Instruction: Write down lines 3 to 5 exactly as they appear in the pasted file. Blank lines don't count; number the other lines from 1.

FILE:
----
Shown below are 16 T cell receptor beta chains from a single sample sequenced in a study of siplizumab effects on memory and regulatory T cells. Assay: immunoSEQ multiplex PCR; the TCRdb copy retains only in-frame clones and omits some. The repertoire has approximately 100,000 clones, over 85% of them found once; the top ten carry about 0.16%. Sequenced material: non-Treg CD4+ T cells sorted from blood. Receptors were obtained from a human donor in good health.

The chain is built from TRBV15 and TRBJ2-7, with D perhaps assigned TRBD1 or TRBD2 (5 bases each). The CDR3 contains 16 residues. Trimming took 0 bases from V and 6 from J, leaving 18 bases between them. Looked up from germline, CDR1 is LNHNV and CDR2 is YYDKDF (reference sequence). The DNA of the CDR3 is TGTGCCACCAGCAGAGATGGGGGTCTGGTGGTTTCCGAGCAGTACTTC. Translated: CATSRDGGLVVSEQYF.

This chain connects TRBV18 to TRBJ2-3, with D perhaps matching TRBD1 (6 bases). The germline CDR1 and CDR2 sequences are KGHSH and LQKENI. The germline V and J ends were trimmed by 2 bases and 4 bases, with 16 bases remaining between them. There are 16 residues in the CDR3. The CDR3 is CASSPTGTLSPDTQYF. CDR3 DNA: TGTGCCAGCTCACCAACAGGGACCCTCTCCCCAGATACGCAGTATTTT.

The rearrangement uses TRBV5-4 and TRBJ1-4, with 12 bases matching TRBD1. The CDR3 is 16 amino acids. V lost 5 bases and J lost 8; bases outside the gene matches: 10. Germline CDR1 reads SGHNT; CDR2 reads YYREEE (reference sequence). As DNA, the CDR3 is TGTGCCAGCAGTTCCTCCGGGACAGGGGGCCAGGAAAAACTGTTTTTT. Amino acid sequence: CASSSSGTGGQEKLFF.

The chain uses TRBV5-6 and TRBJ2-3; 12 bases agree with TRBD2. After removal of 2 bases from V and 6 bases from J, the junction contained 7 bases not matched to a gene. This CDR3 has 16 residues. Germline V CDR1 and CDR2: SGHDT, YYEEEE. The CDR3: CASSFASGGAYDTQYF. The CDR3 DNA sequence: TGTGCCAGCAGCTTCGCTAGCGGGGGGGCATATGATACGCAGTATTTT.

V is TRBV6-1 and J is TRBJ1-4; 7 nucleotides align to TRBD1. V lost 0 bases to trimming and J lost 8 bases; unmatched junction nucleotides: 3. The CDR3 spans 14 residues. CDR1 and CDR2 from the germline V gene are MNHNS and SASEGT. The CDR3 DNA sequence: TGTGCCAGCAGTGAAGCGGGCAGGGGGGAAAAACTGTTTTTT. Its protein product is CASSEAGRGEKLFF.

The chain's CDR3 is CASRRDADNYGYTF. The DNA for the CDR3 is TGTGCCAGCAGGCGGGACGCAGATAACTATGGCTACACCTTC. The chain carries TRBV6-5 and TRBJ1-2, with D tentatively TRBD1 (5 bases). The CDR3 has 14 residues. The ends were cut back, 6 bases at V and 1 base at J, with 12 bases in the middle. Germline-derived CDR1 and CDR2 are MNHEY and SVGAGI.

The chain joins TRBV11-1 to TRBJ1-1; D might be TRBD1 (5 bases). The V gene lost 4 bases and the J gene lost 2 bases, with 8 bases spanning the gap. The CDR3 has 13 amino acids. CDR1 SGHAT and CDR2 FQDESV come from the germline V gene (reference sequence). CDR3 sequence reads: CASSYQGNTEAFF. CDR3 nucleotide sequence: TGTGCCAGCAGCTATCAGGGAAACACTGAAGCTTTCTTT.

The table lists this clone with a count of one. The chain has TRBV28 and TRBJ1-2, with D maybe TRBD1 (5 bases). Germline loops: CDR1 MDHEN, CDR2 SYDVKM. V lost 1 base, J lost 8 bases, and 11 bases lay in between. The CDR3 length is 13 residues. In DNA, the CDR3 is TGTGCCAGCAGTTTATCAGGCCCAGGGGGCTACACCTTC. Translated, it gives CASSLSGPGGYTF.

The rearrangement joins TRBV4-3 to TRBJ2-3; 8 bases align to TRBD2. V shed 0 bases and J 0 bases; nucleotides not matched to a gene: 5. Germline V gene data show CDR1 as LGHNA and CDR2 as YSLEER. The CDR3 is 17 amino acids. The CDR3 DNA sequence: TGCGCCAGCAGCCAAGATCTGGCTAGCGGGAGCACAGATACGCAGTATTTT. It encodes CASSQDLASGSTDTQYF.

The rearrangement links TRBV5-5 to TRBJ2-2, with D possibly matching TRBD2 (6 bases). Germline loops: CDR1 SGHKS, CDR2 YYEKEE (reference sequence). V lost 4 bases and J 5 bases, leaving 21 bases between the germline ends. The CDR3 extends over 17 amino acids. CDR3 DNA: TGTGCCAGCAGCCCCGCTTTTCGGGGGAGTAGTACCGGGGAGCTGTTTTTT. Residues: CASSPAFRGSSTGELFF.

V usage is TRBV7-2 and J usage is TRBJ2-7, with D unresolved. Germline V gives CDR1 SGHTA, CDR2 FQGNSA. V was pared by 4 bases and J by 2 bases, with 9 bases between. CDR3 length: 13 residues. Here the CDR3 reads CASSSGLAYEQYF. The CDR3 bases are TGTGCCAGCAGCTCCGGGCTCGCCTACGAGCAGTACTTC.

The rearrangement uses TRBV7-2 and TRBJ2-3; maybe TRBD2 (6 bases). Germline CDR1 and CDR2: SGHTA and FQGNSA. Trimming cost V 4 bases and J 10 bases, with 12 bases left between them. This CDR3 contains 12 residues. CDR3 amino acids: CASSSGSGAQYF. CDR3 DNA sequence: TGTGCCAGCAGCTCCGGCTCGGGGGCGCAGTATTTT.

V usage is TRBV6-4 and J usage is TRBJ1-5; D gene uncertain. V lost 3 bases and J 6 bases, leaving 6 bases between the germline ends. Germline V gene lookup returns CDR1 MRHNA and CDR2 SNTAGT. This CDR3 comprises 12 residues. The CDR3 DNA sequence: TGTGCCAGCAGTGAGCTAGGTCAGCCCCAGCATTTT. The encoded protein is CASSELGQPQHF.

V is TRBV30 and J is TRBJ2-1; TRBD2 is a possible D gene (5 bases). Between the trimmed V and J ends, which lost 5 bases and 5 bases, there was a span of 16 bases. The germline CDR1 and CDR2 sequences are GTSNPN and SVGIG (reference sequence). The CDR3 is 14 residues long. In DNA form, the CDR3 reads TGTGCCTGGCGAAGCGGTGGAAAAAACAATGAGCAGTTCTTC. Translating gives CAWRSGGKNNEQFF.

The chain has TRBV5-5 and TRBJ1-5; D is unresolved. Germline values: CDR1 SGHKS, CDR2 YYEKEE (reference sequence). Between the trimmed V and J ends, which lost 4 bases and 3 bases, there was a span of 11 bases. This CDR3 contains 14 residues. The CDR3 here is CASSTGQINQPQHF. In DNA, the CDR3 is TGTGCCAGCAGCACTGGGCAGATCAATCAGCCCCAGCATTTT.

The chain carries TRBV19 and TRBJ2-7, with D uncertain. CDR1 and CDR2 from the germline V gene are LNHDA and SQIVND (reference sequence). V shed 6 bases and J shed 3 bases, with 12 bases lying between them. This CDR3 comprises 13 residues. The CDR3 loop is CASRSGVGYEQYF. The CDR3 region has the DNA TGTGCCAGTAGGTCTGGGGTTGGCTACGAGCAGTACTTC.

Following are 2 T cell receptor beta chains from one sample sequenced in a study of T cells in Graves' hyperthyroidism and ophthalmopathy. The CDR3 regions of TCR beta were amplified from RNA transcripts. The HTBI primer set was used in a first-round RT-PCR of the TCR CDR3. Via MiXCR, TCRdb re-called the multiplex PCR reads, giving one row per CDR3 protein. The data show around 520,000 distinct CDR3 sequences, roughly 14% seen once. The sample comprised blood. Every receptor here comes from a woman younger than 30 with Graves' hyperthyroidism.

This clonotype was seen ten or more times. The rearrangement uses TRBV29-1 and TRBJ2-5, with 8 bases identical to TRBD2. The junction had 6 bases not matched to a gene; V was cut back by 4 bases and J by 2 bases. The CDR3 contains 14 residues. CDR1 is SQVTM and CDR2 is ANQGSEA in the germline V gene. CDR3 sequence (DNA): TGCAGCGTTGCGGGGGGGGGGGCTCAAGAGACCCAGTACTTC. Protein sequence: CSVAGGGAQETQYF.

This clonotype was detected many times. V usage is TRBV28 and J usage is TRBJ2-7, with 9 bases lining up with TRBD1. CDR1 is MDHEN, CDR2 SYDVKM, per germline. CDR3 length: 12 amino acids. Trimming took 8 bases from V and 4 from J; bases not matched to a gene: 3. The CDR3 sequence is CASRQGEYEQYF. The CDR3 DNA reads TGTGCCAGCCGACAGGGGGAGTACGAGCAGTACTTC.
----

This chain connects TRBV18 to TRBJ2-3, with D perhaps matching TRBD1 (6 bases). The germline CDR1 and CDR2 sequences are KGHSH and LQKENI. The germline V and J ends were trimmed by 2 bases and 4 bases, with 16 bases remaining between them. There are 16 residues in the CDR3. The CDR3 is CASSPTGTLSPDTQYF. CDR3 DNA: TGTGCCAGCTCACCAACAGGGACCCTCTCCCCAGATACGCAGTATTTT.

The rearrangement uses TRBV5-4 and TRBJ1-4, with 12 bases matching TRBD1. The CDR3 is 16 amino acids. V lost 5 bases and J lost 8; bases outside the gene matches: 10. Germline CDR1 reads SGHNT; CDR2 reads YYREEE (reference sequence). As DNA, the CDR3 is TGTGCCAGCAGTTCCTCCGGGACAGGGGGCCAGGAAAAACTGTTTTTT. Amino acid sequence: CASSSSGTGGQEKLFF.

The chain uses TRBV5-6 and TRBJ2-3; 12 bases agree with TRBD2. After removal of 2 bases from V and 6 bases from J, the junction contained 7 bases not matched to a gene. This CDR3 has 16 residues. Germline V CDR1 and CDR2: SGHDT, YYEEEE. The CDR3: CASSFASGGAYDTQYF. The CDR3 DNA sequence: TGTGCCAGCAGCTTCGCTAGCGGGGGGGCATATGATACGCAGTATTTT.